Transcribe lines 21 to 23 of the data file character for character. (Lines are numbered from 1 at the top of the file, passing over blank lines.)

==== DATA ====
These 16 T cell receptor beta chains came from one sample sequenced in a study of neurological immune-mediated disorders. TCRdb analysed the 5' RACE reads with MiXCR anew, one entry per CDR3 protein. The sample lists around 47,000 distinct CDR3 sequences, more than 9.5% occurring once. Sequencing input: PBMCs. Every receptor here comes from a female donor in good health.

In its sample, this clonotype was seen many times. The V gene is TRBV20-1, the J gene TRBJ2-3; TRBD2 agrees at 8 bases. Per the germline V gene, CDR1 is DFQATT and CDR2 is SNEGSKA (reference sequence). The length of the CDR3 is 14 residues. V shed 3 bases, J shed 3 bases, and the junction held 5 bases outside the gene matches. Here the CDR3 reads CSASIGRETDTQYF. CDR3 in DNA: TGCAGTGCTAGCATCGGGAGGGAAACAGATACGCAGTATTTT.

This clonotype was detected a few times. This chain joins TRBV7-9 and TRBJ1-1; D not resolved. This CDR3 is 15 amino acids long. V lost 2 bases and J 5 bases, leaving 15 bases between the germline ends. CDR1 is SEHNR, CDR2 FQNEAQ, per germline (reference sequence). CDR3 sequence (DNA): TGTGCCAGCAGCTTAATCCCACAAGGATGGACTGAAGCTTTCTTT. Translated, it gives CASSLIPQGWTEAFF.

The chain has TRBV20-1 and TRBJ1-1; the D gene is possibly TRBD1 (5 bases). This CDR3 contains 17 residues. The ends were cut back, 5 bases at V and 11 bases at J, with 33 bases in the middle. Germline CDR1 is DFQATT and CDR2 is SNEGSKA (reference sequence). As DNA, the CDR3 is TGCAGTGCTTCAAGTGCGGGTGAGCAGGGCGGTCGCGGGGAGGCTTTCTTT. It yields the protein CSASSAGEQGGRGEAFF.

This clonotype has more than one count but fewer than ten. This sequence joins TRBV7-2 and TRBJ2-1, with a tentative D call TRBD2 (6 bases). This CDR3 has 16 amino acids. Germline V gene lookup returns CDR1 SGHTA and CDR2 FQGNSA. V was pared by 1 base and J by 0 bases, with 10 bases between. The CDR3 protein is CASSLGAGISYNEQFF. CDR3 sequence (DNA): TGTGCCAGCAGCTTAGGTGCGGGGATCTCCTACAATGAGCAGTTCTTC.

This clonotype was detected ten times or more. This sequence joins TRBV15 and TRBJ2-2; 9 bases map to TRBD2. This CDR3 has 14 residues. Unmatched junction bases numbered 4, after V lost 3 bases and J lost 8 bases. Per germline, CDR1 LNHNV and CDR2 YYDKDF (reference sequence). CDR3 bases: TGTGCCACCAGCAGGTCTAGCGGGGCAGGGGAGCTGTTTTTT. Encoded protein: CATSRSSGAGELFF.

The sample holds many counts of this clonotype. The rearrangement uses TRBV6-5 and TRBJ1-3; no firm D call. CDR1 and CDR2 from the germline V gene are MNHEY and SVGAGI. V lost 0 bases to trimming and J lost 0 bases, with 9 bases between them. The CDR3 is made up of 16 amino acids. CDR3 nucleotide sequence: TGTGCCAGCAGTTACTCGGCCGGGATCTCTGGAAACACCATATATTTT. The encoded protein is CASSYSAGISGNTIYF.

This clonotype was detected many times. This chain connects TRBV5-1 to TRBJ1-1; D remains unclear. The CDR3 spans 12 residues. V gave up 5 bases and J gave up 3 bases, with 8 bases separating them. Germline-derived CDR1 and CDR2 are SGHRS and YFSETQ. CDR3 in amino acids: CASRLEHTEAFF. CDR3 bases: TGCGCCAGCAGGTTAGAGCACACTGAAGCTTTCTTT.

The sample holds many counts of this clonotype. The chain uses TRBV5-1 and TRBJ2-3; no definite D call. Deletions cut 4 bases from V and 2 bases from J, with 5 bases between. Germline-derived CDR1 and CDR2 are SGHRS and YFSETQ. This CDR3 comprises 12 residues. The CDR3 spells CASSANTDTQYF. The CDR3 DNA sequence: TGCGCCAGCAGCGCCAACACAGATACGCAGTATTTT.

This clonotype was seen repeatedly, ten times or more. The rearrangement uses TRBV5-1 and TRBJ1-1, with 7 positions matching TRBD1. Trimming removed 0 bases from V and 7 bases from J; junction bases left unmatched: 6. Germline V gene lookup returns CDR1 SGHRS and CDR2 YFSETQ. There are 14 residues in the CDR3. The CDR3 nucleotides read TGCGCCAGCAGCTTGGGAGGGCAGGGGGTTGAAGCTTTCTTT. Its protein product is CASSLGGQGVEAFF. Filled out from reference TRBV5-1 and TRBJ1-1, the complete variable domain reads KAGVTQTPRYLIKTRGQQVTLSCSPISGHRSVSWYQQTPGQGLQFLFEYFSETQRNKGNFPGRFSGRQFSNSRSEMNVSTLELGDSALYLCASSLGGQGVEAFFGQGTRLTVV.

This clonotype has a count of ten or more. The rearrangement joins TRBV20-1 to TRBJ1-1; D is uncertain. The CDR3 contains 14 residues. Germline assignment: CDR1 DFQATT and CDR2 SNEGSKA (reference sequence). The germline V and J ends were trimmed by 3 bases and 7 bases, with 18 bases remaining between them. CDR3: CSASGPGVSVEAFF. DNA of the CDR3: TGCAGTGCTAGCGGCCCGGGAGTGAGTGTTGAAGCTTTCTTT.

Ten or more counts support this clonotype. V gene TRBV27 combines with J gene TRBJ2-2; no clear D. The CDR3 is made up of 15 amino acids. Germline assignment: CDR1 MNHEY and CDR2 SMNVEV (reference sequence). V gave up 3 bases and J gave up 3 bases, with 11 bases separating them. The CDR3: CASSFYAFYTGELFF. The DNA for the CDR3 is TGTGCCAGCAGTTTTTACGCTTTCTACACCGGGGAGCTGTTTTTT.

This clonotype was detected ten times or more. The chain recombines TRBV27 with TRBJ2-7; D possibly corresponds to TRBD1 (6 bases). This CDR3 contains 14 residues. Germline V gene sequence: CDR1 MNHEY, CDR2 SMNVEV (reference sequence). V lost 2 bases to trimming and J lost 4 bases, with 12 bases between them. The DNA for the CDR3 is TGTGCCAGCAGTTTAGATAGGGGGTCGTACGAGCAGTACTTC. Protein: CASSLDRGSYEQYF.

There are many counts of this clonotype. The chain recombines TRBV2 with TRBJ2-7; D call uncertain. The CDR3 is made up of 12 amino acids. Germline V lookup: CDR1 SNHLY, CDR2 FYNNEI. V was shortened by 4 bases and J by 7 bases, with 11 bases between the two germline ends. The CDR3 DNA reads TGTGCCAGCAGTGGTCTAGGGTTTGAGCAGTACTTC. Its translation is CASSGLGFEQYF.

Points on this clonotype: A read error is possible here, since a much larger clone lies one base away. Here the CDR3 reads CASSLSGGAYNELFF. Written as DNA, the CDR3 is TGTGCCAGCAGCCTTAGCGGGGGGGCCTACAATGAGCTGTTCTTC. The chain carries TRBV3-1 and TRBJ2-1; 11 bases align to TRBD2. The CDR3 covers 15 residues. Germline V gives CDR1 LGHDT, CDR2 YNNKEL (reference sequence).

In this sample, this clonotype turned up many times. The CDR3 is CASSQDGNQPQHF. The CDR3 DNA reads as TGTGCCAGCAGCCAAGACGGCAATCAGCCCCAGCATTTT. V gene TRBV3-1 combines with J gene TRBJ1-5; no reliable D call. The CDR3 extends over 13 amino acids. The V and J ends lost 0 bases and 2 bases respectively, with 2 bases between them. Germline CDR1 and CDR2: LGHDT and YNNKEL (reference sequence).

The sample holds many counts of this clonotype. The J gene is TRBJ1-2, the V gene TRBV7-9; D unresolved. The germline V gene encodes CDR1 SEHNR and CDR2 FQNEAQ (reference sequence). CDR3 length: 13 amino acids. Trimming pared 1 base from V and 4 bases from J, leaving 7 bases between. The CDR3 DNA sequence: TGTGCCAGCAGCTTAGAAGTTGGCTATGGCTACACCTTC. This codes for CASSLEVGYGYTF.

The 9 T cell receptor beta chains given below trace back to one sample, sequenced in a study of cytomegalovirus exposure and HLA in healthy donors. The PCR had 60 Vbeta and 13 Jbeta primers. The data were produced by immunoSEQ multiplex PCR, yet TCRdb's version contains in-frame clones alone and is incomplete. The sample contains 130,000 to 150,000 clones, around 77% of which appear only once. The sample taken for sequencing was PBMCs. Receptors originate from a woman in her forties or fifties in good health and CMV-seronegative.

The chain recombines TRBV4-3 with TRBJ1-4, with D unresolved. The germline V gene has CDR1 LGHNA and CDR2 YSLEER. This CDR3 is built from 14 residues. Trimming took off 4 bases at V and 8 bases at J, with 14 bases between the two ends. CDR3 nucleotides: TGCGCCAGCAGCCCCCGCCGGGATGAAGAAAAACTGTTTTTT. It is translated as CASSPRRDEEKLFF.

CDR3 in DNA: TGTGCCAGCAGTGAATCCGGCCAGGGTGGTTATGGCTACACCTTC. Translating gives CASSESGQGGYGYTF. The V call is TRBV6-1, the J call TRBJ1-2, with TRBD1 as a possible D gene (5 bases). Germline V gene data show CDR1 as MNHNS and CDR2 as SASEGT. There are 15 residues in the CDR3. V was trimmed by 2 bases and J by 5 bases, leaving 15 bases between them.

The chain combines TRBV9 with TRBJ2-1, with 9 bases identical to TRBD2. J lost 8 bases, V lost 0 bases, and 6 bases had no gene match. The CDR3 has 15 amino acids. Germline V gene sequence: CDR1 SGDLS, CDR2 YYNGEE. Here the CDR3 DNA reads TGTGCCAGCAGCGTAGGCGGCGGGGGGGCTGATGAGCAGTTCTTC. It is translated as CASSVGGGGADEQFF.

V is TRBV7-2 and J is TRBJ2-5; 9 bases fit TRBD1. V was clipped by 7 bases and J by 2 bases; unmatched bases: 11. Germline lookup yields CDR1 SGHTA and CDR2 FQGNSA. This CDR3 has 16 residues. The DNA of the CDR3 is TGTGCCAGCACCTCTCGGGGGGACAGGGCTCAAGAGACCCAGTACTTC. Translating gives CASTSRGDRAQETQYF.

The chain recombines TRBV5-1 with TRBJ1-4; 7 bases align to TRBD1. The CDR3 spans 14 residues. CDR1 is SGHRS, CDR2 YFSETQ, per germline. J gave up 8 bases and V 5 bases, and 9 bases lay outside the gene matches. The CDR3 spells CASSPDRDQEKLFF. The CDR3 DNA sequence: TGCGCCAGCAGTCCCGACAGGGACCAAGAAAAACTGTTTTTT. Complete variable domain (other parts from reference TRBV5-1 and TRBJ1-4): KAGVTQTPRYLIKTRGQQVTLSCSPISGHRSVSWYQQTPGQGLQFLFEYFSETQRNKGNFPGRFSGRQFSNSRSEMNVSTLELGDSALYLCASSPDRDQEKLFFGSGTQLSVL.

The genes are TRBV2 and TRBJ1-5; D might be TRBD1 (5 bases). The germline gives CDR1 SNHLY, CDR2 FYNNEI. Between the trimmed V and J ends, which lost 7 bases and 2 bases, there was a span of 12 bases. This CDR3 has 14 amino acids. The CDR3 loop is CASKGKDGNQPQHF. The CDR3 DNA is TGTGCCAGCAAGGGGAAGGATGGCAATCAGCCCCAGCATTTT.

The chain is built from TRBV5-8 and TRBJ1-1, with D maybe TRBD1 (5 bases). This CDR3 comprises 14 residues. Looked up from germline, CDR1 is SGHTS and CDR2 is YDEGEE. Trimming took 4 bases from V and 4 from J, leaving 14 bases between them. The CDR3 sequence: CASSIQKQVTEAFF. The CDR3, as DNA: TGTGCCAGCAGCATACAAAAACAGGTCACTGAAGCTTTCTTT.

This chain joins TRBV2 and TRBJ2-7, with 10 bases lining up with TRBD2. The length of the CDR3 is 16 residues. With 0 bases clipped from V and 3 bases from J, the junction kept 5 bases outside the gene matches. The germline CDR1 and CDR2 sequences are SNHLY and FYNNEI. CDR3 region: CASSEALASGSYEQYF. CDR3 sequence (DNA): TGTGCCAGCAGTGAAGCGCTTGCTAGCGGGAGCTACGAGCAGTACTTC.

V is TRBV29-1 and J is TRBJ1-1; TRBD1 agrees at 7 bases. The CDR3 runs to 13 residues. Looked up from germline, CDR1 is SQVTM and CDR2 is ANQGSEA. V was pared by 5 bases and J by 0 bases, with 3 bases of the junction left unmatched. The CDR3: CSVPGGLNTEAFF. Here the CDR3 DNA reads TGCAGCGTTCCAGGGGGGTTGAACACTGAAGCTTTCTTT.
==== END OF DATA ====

The chain combines TRBV9 with TRBJ2-1, with 9 bases identical to TRBD2. J lost 8 bases, V lost 0 bases, and 6 bases had no gene match. The CDR3 has 15 amino acids. Germline V gene sequence: CDR1 SGDLS, CDR2 YYNGEE. Here the CDR3 DNA reads TGTGCCAGCAGCGTAGGCGGCGGGGGGGCTGATGAGCAGTTCTTC. It is translated as CASSVGGGGADEQFF.

V is TRBV7-2 and J is TRBJ2-5; 9 bases fit TRBD1. V was clipped by 7 bases and J by 2 bases; unmatched bases: 11. Germline lookup yields CDR1 SGHTA and CDR2 FQGNSA. This CDR3 has 16 residues. The DNA of the CDR3 is TGTGCCAGCACCTCTCGGGGGGACAGGGCTCAAGAGACCCAGTACTTC. Translating gives CASTSRGDRAQETQYF.

The chain recombines TRBV5-1 with TRBJ1-4; 7 bases align to TRBD1. The CDR3 spans 14 residues. CDR1 is SGHRS, CDR2 YFSETQ, per germline. J gave up 8 bases and V 5 bases, and 9 bases lay outside the gene matches. The CDR3 spells CASSPDRDQEKLFF. The CDR3 DNA sequence: TGCGCCAGCAGTCCCGACAGGGACCAAGAAAAACTGTTTTTT. Complete variable domain (other parts from reference TRBV5-1 and TRBJ1-4): KAGVTQTPRYLIKTRGQQVTLSCSPISGHRSVSWYQQTPGQGLQFLFEYFSETQRNKGNFPGRFSGRQFSNSRSEMNVSTLELGDSALYLCASSPDRDQEKLFFGSGTQLSVL.